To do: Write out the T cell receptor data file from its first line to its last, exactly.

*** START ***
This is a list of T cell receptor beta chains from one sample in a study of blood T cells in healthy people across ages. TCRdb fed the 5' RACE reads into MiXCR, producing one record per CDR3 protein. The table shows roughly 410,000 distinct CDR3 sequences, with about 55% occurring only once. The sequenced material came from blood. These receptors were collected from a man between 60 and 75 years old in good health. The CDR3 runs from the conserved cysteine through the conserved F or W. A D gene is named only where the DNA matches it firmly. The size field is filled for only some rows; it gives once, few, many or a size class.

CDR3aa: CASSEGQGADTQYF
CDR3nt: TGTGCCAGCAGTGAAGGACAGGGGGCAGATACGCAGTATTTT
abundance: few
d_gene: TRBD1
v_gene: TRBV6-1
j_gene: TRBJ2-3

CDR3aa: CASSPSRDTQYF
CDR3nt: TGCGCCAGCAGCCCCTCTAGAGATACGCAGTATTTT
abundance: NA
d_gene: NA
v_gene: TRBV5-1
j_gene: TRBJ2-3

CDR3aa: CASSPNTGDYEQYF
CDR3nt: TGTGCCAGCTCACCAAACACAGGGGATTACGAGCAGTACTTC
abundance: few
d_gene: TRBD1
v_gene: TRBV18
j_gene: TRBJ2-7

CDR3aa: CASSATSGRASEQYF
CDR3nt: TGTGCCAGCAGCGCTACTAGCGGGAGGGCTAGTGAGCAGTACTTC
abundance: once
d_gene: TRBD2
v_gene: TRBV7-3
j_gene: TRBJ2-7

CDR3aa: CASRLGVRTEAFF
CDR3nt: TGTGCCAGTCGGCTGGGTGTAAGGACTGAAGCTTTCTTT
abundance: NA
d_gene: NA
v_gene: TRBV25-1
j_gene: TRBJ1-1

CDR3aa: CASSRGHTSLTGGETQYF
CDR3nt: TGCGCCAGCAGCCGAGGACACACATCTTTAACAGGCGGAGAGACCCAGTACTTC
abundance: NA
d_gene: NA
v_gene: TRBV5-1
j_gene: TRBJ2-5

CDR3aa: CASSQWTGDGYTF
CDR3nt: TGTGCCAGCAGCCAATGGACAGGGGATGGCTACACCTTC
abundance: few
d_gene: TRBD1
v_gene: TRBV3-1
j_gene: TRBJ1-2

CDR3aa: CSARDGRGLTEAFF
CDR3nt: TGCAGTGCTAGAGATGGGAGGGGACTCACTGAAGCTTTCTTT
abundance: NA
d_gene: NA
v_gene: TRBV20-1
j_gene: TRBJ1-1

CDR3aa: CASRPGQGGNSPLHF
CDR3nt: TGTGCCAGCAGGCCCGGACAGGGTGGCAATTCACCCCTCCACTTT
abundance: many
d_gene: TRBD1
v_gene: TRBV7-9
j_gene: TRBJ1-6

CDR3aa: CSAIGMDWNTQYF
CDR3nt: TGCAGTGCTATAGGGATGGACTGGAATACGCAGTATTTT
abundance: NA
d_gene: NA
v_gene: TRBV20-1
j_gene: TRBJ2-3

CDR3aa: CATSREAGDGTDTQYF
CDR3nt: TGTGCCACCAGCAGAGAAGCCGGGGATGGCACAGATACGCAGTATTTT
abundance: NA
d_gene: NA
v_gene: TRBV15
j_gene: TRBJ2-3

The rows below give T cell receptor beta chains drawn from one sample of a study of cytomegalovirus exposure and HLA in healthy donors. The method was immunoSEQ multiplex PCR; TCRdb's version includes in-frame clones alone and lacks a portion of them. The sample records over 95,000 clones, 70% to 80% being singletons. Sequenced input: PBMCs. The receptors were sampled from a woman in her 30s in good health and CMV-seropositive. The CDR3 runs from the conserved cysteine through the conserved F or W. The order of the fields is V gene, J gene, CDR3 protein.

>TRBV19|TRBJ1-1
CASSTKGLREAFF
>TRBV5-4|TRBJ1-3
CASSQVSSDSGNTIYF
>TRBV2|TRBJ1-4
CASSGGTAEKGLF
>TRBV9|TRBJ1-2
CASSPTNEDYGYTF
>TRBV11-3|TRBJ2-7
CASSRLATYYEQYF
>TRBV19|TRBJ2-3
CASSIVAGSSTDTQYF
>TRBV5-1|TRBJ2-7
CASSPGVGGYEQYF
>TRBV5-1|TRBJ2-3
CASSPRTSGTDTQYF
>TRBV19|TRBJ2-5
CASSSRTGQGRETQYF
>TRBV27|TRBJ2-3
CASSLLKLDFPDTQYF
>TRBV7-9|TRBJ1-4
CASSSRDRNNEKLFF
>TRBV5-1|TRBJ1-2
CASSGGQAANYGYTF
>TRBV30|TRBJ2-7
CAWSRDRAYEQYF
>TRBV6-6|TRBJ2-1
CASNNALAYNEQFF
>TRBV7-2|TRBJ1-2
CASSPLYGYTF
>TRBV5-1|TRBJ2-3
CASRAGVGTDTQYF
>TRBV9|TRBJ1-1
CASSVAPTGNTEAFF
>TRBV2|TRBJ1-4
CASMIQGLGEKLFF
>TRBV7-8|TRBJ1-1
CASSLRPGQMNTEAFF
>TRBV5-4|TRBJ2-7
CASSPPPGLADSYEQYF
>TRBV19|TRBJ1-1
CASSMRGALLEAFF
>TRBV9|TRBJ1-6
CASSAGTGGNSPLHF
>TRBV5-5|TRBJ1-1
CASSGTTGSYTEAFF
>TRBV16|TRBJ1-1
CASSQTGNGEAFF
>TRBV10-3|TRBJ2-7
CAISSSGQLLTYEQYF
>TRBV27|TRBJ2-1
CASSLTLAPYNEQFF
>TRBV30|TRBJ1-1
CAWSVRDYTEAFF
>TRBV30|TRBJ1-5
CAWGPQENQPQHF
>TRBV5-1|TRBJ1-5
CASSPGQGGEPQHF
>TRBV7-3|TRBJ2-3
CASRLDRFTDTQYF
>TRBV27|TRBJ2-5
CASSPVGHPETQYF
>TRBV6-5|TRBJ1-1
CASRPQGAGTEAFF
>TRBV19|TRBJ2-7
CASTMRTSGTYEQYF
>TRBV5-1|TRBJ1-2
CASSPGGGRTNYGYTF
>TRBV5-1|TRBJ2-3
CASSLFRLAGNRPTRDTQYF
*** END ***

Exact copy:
This is a list of T cell receptor beta chains from one sample in a study of blood T cells in healthy people across ages. TCRdb fed the 5' RACE reads into MiXCR, producing one record per CDR3 protein. The table shows roughly 410,000 distinct CDR3 sequences, with about 55% occurring only once. The sequenced material came from blood. These receptors were collected from a man between 60 and 75 years old in good health. The CDR3 runs from the conserved cysteine through the conserved F or W. A D gene is named only where the DNA matches it firmly. The size field is filled for only some rows; it gives once, few, many or a size class.

CDR3aa: CASSEGQGADTQYF
CDR3nt: TGTGCCAGCAGTGAAGGACAGGGGGCAGATACGCAGTATTTT
abundance: few
d_gene: TRBD1
v_gene: TRBV6-1
j_gene: TRBJ2-3

CDR3aa: CASSPSRDTQYF
CDR3nt: TGCGCCAGCAGCCCCTCTAGAGATACGCAGTATTTT
abundance: NA
d_gene: NA
v_gene: TRBV5-1
j_gene: TRBJ2-3

CDR3aa: CASSPNTGDYEQYF
CDR3nt: TGTGCCAGCTCACCAAACACAGGGGATTACGAGCAGTACTTC
abundance: few
d_gene: TRBD1
v_gene: TRBV18
j_gene: TRBJ2-7

CDR3aa: CASSATSGRASEQYF
CDR3nt: TGTGCCAGCAGCGCTACTAGCGGGAGGGCTAGTGAGCAGTACTTC
abundance: once
d_gene: TRBD2
v_gene: TRBV7-3
j_gene: TRBJ2-7

CDR3aa: CASRLGVRTEAFF
CDR3nt: TGTGCCAGTCGGCTGGGTGTAAGGACTGAAGCTTTCTTT
abundance: NA
d_gene: NA
v_gene: TRBV25-1
j_gene: TRBJ1-1

CDR3aa: CASSRGHTSLTGGETQYF
CDR3nt: TGCGCCAGCAGCCGAGGACACACATCTTTAACAGGCGGAGAGACCCAGTACTTC
abundance: NA
d_gene: NA
v_gene: TRBV5-1
j_gene: TRBJ2-5

CDR3aa: CASSQWTGDGYTF
CDR3nt: TGTGCCAGCAGCCAATGGACAGGGGATGGCTACACCTTC
abundance: few
d_gene: TRBD1
v_gene: TRBV3-1
j_gene: TRBJ1-2

CDR3aa: CSARDGRGLTEAFF
CDR3nt: TGCAGTGCTAGAGATGGGAGGGGACTCACTGAAGCTTTCTTT
abundance: NA
d_gene: NA
v_gene: TRBV20-1
j_gene: TRBJ1-1

CDR3aa: CASRPGQGGNSPLHF
CDR3nt: TGTGCCAGCAGGCCCGGACAGGGTGGCAATTCACCCCTCCACTTT
abundance: many
d_gene: TRBD1
v_gene: TRBV7-9
j_gene: TRBJ1-6

CDR3aa: CSAIGMDWNTQYF
CDR3nt: TGCAGTGCTATAGGGATGGACTGGAATACGCAGTATTTT
abundance: NA
d_gene: NA
v_gene: TRBV20-1
j_gene: TRBJ2-3

CDR3aa: CATSREAGDGTDTQYF
CDR3nt: TGTGCCACCAGCAGAGAAGCCGGGGATGGCACAGATACGCAGTATTTT
abundance: NA
d_gene: NA
v_gene: TRBV15
j_gene: TRBJ2-3

The rows below give T cell receptor beta chains drawn from one sample of a study of cytomegalovirus exposure and HLA in healthy donors. The method was immunoSEQ multiplex PCR; TCRdb's version includes in-frame clones alone and lacks a portion of them. The sample records over 95,000 clones, 70% to 80% being singletons. Sequenced input: PBMCs. The receptors were sampled from a woman in her 30s in good health and CMV-seropositive. The CDR3 runs from the conserved cysteine through the conserved F or W. The order of the fields is V gene, J gene, CDR3 protein.

>TRBV19|TRBJ1-1
CASSTKGLREAFF
>TRBV5-4|TRBJ1-3
CASSQVSSDSGNTIYF
>TRBV2|TRBJ1-4
CASSGGTAEKGLF
>TRBV9|TRBJ1-2
CASSPTNEDYGYTF
>TRBV11-3|TRBJ2-7
CASSRLATYYEQYF
>TRBV19|TRBJ2-3
CASSIVAGSSTDTQYF
>TRBV5-1|TRBJ2-7
CASSPGVGGYEQYF
>TRBV5-1|TRBJ2-3
CASSPRTSGTDTQYF
>TRBV19|TRBJ2-5
CASSSRTGQGRETQYF
>TRBV27|TRBJ2-3
CASSLLKLDFPDTQYF
>TRBV7-9|TRBJ1-4
CASSSRDRNNEKLFF
>TRBV5-1|TRBJ1-2
CASSGGQAANYGYTF
>TRBV30|TRBJ2-7
CAWSRDRAYEQYF
>TRBV6-6|TRBJ2-1
CASNNALAYNEQFF
>TRBV7-2|TRBJ1-2
CASSPLYGYTF
>TRBV5-1|TRBJ2-3
CASRAGVGTDTQYF
>TRBV9|TRBJ1-1
CASSVAPTGNTEAFF
>TRBV2|TRBJ1-4
CASMIQGLGEKLFF
>TRBV7-8|TRBJ1-1
CASSLRPGQMNTEAFF
>TRBV5-4|TRBJ2-7
CASSPPPGLADSYEQYF
>TRBV19|TRBJ1-1
CASSMRGALLEAFF
>TRBV9|TRBJ1-6
CASSAGTGGNSPLHF
>TRBV5-5|TRBJ1-1
CASSGTTGSYTEAFF
>TRBV16|TRBJ1-1
CASSQTGNGEAFF
>TRBV10-3|TRBJ2-7
CAISSSGQLLTYEQYF
>TRBV27|TRBJ2-1
CASSLTLAPYNEQFF
>TRBV30|TRBJ1-1
CAWSVRDYTEAFF
>TRBV30|TRBJ1-5
CAWGPQENQPQHF
>TRBV5-1|TRBJ1-5
CASSPGQGGEPQHF
>TRBV7-3|TRBJ2-3
CASRLDRFTDTQYF
>TRBV27|TRBJ2-5
CASSPVGHPETQYF
>TRBV6-5|TRBJ1-1
CASRPQGAGTEAFF
>TRBV19|TRBJ2-7
CASTMRTSGTYEQYF
>TRBV5-1|TRBJ1-2
CASSPGGGRTNYGYTF
>TRBV5-1|TRBJ2-3
CASSLFRLAGNRPTRDTQYF